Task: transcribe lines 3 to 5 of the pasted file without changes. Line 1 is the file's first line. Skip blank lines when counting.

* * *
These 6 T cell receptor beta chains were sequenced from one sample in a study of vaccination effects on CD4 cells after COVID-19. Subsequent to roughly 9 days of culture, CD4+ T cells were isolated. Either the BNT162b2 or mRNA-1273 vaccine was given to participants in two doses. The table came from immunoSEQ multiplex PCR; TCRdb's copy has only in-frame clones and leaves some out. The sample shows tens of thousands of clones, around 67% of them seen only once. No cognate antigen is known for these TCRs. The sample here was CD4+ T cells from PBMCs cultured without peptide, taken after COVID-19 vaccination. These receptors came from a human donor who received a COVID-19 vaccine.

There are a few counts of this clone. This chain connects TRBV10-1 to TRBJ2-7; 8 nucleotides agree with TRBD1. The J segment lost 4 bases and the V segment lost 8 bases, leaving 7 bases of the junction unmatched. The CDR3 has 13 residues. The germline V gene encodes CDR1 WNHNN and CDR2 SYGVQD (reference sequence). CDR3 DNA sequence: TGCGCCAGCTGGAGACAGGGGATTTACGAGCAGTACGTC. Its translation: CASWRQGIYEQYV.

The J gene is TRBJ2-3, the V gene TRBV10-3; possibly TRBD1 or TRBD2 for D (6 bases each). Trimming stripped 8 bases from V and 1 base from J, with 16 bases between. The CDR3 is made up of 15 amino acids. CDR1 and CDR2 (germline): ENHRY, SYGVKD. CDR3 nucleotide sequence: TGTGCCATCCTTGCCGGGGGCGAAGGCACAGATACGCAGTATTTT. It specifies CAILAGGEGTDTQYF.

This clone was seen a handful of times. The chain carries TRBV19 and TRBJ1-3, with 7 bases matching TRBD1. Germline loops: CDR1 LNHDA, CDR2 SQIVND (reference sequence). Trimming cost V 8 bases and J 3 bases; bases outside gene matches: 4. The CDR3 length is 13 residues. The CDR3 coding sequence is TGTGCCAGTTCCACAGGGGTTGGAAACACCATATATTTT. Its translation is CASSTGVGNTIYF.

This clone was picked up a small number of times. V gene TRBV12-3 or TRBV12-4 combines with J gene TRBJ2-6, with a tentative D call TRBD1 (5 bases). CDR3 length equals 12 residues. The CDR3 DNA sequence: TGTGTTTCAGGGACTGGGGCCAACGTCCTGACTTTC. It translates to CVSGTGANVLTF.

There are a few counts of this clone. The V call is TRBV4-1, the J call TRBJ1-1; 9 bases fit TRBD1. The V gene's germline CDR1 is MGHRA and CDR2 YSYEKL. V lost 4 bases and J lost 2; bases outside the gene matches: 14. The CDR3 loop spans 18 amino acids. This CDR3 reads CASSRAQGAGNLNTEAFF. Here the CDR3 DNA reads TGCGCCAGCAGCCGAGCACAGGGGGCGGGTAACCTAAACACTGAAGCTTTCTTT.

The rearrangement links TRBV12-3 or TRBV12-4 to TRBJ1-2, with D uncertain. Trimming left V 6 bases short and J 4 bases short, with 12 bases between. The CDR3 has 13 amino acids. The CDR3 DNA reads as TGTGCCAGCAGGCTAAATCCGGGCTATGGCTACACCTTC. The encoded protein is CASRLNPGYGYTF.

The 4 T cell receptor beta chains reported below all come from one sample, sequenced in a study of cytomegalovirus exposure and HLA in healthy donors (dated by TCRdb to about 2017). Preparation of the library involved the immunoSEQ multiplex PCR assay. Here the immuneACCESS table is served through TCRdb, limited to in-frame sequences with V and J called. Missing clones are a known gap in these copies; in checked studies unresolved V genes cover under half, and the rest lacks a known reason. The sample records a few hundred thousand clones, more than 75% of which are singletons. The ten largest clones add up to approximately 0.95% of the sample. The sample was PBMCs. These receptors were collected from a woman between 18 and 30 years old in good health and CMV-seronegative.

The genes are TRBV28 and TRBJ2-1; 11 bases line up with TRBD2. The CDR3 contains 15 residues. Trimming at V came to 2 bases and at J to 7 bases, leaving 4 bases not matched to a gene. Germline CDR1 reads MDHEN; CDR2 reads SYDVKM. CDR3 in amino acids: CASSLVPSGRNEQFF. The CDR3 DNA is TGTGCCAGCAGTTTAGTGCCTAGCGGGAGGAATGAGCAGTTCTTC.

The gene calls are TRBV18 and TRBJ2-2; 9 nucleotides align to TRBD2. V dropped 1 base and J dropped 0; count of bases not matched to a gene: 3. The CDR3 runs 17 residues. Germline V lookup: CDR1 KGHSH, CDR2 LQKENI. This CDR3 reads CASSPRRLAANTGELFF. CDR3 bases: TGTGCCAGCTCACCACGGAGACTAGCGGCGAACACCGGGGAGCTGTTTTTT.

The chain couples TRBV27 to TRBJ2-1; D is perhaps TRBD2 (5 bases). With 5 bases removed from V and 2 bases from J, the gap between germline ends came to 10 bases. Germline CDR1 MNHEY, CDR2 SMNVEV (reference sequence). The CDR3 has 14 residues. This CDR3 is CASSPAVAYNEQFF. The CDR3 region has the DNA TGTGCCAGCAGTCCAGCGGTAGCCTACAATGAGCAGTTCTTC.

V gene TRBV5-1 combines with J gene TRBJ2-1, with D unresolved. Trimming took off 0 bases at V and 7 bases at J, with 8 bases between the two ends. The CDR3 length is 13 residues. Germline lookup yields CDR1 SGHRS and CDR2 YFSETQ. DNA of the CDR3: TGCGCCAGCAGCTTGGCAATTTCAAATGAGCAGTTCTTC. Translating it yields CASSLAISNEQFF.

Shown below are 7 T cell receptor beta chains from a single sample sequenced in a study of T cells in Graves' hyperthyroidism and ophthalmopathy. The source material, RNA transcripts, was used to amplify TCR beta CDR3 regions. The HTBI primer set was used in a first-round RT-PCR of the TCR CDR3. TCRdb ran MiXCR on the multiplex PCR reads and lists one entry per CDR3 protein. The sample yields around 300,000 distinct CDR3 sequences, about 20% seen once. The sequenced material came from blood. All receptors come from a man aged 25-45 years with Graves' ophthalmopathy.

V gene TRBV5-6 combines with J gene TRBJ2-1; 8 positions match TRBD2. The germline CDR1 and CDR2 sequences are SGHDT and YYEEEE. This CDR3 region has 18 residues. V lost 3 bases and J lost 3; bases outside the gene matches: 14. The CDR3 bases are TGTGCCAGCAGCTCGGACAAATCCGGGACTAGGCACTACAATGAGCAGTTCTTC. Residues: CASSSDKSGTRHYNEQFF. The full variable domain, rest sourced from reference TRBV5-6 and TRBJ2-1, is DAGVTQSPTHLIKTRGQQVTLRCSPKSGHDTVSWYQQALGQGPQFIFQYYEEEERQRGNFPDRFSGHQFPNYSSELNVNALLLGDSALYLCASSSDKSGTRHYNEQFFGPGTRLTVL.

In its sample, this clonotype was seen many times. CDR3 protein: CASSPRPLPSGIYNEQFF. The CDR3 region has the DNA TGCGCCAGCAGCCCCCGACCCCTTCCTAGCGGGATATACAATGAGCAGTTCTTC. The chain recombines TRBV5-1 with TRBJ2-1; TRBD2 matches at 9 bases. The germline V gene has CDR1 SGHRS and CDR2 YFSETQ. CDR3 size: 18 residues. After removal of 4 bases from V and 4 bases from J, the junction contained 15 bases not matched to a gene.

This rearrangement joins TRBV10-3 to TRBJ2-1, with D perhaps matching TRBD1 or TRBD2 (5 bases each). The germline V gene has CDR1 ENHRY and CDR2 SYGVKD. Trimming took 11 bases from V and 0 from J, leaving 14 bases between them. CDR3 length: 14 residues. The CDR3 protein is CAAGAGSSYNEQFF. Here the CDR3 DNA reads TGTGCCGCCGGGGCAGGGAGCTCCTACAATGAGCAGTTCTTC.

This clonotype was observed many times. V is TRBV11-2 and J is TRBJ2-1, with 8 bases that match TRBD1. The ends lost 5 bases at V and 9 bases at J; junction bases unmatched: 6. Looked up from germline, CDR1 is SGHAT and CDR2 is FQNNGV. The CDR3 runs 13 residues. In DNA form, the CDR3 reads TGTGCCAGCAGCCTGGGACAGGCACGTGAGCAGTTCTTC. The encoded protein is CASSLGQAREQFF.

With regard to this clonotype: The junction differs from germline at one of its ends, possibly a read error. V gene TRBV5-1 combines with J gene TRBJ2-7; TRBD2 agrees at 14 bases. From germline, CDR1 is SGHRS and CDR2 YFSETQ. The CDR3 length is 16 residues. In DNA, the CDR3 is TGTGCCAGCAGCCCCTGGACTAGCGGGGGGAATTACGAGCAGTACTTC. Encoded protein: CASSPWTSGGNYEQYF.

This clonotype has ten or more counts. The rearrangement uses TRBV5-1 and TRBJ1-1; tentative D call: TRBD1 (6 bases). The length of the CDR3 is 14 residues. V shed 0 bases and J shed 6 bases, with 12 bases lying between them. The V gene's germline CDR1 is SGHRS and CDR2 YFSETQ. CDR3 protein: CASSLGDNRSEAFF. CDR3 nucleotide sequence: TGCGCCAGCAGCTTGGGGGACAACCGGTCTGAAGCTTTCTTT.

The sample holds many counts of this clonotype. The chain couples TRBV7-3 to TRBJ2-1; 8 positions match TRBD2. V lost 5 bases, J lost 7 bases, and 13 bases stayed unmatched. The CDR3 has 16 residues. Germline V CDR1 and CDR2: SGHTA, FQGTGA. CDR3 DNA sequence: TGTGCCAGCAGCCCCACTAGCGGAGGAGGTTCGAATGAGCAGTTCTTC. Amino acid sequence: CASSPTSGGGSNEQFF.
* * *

The J gene is TRBJ2-3, the V gene TRBV10-3; possibly TRBD1 or TRBD2 for D (6 bases each). Trimming stripped 8 bases from V and 1 base from J, with 16 bases between. The CDR3 is made up of 15 amino acids. CDR1 and CDR2 (germline): ENHRY, SYGVKD. CDR3 nucleotide sequence: TGTGCCATCCTTGCCGGGGGCGAAGGCACAGATACGCAGTATTTT. It specifies CAILAGGEGTDTQYF.

This clone was seen a handful of times. The chain carries TRBV19 and TRBJ1-3, with 7 bases matching TRBD1. Germline loops: CDR1 LNHDA, CDR2 SQIVND (reference sequence). Trimming cost V 8 bases and J 3 bases; bases outside gene matches: 4. The CDR3 length is 13 residues. The CDR3 coding sequence is TGTGCCAGTTCCACAGGGGTTGGAAACACCATATATTTT. Its translation is CASSTGVGNTIYF.

This clone was picked up a small number of times. V gene TRBV12-3 or TRBV12-4 combines with J gene TRBJ2-6, with a tentative D call TRBD1 (5 bases). CDR3 length equals 12 residues. The CDR3 DNA sequence: TGTGTTTCAGGGACTGGGGCCAACGTCCTGACTTTC. It translates to CVSGTGANVLTF.